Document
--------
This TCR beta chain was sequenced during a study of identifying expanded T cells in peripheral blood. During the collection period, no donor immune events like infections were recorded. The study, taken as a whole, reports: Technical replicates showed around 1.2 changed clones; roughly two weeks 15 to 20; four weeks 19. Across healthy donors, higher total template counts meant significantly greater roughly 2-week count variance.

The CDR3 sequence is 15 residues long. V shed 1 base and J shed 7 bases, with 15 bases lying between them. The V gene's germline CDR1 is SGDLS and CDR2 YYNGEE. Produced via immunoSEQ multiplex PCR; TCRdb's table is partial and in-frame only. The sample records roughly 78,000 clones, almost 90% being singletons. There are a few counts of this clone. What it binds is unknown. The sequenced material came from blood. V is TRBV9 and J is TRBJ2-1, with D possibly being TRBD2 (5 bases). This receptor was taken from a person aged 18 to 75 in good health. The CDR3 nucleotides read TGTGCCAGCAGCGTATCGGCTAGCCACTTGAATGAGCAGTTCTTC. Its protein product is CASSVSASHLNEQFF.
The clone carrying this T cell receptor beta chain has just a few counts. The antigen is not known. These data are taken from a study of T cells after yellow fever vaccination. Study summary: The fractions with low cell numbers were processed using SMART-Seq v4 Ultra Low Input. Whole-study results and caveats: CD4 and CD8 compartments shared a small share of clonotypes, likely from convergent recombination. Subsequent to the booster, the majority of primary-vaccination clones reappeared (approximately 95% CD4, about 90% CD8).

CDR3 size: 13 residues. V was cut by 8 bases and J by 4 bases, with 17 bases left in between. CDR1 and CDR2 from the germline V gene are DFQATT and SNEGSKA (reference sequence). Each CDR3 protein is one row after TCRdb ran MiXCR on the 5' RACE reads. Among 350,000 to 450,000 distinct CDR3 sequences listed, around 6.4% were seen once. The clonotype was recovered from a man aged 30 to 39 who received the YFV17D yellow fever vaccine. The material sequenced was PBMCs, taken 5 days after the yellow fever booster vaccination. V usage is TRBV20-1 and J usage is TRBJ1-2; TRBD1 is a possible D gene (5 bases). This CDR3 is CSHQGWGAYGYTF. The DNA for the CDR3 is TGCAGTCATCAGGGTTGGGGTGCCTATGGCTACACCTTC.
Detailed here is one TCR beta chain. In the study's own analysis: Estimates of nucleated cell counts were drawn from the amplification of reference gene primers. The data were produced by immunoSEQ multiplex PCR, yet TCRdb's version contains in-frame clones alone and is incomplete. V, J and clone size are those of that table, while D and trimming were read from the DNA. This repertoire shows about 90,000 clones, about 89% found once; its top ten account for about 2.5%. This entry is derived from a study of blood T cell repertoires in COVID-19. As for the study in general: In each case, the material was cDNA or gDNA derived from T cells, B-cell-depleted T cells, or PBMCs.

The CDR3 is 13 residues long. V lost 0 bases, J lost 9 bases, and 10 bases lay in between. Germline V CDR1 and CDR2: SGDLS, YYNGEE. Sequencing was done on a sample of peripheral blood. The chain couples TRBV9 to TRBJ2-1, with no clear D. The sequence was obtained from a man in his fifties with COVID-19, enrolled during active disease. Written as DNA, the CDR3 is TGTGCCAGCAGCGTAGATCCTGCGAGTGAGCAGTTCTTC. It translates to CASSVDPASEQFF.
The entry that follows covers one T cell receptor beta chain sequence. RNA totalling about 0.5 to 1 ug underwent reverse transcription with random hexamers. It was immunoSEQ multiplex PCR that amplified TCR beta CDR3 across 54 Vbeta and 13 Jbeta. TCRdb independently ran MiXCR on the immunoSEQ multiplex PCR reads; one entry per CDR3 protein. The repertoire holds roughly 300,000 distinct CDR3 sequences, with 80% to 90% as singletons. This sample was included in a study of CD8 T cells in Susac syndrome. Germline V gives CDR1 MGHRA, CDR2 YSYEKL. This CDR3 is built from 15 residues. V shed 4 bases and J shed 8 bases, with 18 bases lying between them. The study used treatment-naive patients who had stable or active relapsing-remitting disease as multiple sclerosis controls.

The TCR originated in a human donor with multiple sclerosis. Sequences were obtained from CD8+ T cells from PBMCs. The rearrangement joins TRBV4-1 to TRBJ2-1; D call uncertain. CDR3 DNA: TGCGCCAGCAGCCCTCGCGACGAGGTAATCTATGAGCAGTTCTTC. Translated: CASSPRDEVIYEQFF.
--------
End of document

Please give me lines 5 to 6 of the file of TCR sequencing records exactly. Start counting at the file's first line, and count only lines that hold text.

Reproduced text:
Detailed here is one TCR beta chain. In the study's own analysis: Estimates of nucleated cell counts were drawn from the amplification of reference gene primers. The data were produced by immunoSEQ multiplex PCR, yet TCRdb's version contains in-frame clones alone and is incomplete. V, J and clone size are those of that table, while D and trimming were read from the DNA. This repertoire shows about 90,000 clones, about 89% found once; its top ten account for about 2.5%. This entry is derived from a study of blood T cell repertoires in COVID-19. As for the study in general: In each case, the material was cDNA or gDNA derived from T cells, B-cell-depleted T cells, or PBMCs.

The CDR3 is 13 residues long. V lost 0 bases, J lost 9 bases, and 10 bases lay in between. Germline V CDR1 and CDR2: SGDLS, YYNGEE. Sequencing was done on a sample of peripheral blood. The chain couples TRBV9 to TRBJ2-1, with no clear D. The sequence was obtained from a man in his fifties with COVID-19, enrolled during active disease. Written as DNA, the CDR3 is TGTGCCAGCAGCGTAGATCCTGCGAGTGAGCAGTTCTTC. It translates to CASSVDPASEQFF.